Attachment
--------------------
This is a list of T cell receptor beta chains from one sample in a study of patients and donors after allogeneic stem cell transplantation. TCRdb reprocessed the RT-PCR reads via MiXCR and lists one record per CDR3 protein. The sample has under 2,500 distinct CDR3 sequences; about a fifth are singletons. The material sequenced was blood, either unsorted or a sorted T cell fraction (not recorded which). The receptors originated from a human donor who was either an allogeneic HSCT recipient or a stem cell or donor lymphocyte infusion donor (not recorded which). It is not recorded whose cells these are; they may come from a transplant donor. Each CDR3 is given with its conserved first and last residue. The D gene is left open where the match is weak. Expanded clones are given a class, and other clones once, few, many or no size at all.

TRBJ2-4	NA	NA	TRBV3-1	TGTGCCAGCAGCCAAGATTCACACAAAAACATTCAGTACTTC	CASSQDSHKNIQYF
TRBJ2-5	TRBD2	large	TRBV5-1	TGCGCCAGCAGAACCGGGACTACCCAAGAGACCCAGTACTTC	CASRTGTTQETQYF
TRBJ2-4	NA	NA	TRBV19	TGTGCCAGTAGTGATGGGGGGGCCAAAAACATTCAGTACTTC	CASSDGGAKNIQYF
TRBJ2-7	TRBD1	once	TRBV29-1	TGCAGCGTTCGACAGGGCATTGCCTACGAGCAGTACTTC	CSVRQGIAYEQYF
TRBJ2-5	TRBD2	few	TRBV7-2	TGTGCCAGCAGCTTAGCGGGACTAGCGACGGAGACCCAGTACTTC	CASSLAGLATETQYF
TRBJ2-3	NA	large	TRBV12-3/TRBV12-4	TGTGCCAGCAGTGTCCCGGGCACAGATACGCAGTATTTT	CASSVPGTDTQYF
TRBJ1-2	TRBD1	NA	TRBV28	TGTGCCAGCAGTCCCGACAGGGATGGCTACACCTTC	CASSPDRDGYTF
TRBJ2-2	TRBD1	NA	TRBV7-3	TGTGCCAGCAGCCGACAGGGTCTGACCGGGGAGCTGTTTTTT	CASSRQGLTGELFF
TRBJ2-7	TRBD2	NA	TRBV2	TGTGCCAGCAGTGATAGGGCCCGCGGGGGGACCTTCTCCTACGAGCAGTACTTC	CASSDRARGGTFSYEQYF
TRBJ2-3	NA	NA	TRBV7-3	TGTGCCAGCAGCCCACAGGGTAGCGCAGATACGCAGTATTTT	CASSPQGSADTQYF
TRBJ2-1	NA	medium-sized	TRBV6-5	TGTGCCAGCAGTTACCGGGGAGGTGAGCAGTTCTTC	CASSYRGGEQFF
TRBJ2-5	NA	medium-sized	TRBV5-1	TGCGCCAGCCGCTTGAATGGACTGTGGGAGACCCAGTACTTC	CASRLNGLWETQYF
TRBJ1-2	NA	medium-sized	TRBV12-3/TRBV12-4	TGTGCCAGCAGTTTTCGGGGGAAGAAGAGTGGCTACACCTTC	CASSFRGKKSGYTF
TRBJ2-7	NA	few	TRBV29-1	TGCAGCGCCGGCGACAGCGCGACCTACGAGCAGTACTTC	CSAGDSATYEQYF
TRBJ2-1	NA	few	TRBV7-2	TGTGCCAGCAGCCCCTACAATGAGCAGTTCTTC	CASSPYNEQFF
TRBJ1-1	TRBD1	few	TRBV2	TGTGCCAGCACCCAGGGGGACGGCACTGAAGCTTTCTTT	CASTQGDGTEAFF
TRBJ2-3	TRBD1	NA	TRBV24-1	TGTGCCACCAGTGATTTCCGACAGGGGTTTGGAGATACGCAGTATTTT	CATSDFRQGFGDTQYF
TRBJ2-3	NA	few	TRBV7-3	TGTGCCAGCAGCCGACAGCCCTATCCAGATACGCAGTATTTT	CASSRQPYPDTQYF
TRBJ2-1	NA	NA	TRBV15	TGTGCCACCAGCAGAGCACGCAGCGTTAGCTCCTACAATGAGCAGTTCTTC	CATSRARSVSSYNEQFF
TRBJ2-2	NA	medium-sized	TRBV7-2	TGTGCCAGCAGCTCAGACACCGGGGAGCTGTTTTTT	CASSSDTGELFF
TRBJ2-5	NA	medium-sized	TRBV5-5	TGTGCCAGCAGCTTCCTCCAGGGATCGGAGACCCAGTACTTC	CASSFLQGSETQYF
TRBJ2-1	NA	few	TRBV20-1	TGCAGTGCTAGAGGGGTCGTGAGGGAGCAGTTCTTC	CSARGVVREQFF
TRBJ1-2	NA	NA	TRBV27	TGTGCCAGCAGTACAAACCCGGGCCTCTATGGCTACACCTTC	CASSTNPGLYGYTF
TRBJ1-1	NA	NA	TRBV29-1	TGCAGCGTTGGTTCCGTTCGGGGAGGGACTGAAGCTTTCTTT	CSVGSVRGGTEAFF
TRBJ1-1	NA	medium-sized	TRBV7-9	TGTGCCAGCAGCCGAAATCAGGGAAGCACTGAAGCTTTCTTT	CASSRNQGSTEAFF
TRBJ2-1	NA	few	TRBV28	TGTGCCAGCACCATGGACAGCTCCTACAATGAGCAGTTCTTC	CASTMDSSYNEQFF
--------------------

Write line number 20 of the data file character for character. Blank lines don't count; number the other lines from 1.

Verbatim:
TRBJ2-1	NA	NA	TRBV15	TGTGCCACCAGCAGAGCACGCAGCGTTAGCTCCTACAATGAGCAGTTCTTC	CATSRARSVSSYNEQFF